Own goal: Financier Amanda Staveley
Glamourpuss financier Amanda Staveley’s proposed takeover of Newcastle United FC is officially dead in the water, according to sources.
While Bambi-eyed Amanda, 45, will be disappointed not to have pulled off the £400million deal, I’m told she won’t miss dealing with the club’s owner, pot-bellied tracksuit tycoon Mike Ashley, 53, whose negotiating style could be far from orthodox.
Particularly after he had enjoyed a good lunch.
Marillyn Hewson, boss of the world’s largest arms manufacturer Lockheed Martin, has been named CEO of the year by her American peers.
The redoubtable mother-of-two, 64, whose annual remuneration bounces around the £20million mark, is one of the business world’s leading power players, though sadly not one of its sparklers.
A guest who witnessed Hewson’s recent keynote speech at the Royal Aeronautical Society dinner in London’s Piccadilly groans: ‘Talk about shock and bore!’
BP’s Bob Dudley travels to Russia this week to attend a business conference hosted by Vladimir Putin. Brave fellow.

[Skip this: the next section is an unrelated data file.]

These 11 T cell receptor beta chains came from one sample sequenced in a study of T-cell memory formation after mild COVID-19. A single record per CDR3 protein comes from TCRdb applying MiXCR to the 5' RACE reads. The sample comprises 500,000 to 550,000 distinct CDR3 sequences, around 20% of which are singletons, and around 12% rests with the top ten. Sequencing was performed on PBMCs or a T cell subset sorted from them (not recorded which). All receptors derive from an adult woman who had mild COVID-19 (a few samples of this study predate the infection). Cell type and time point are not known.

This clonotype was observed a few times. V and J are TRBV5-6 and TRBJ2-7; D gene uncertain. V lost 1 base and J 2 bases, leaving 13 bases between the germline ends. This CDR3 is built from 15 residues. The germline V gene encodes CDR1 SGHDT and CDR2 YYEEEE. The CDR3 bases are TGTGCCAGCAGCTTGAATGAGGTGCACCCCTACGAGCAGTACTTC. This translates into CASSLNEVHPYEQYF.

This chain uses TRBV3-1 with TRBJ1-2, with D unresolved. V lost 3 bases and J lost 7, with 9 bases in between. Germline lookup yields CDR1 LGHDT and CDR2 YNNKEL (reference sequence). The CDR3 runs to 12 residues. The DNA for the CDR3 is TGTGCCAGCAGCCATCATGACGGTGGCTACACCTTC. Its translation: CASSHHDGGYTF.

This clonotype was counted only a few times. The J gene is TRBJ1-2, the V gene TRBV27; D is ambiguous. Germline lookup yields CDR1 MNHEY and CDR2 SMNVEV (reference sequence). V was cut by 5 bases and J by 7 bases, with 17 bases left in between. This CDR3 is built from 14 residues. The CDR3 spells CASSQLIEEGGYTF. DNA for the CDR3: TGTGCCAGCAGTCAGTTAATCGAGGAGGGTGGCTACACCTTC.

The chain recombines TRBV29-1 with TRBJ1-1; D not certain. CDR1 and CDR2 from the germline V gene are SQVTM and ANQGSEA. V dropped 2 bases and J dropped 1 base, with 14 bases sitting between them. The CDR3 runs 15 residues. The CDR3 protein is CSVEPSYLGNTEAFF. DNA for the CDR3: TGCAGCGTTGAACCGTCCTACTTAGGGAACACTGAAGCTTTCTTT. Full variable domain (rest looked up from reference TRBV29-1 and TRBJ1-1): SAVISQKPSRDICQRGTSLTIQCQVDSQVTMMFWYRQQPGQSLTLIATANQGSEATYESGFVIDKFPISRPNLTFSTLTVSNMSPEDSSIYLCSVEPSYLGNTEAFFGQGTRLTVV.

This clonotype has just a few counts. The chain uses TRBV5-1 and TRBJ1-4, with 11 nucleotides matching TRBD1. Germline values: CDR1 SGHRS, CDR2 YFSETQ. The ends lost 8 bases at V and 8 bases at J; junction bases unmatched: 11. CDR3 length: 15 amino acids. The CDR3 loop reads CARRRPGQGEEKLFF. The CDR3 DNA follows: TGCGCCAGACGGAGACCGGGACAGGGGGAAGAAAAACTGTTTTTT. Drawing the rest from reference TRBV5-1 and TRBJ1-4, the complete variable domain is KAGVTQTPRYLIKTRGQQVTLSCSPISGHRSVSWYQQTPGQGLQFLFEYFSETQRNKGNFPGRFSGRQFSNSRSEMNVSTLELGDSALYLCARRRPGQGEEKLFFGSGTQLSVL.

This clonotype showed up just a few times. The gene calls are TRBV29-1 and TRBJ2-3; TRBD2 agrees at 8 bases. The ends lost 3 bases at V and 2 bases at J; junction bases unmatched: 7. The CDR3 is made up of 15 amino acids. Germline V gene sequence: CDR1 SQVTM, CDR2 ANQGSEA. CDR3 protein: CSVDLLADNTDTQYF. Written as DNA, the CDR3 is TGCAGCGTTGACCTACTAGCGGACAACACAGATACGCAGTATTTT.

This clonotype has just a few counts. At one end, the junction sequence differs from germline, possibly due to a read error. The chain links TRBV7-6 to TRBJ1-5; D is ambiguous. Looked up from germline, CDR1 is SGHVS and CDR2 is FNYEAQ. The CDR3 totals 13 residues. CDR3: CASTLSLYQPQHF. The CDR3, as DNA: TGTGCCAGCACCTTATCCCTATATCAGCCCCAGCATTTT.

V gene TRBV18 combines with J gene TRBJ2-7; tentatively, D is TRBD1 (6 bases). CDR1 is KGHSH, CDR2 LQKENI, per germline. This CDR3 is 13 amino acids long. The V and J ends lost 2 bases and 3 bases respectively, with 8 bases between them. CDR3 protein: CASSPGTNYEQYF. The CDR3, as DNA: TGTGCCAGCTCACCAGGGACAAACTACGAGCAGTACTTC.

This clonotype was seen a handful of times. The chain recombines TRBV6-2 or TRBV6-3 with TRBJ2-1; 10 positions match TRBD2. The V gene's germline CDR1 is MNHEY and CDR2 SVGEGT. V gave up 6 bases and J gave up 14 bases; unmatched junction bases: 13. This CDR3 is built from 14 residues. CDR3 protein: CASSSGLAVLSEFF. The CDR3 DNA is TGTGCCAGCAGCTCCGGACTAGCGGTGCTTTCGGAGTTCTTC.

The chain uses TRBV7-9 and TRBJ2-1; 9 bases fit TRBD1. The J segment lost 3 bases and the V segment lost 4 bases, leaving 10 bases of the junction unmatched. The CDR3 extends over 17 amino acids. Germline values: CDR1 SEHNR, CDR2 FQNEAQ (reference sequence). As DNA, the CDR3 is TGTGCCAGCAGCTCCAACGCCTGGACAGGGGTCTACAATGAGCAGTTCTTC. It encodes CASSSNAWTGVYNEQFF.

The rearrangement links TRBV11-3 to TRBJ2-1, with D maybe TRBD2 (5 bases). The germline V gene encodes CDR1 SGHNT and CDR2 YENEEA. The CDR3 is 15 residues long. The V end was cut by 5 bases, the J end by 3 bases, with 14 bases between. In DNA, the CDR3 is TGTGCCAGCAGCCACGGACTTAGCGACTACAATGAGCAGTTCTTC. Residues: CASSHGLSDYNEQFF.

A BP colleague recently claimed Mississippi Bob, 62, was forced to flee Moscow in 2011 after he was poisoned by one the President’s goons.
With that in mind, were we unduly hasty in criticising Dudley’s £15million-a-year pay packet?
Oxford University’s public affairs director Ceri Thomas, 60, got stung yesterday after retweeting a message which suggested that Labour MP David Lammy, who has attacked Oxford’s record on minority admissions, was ‘bitter’.
If Thomas’s name is familiar that is because he used to be a top bod at the BBC where he was seen as a future director-general.
His Leftish, pro-EU views are said to go down well with the Chancellor of Oxford, his old BBC chairman Chris Patten.
A report making the economic case for an independent Scotland entitled ‘The New Case for Optimism’ will be unveiled by first minister Nicola Sturgeon on Friday.
The bulky, 354-page dossier was drawn up by Andrew Wilson, 48, an owlish economist who previously served as trusted adviser to Fred Goodwin at Royal Bank of Scotland.
Handle with caution!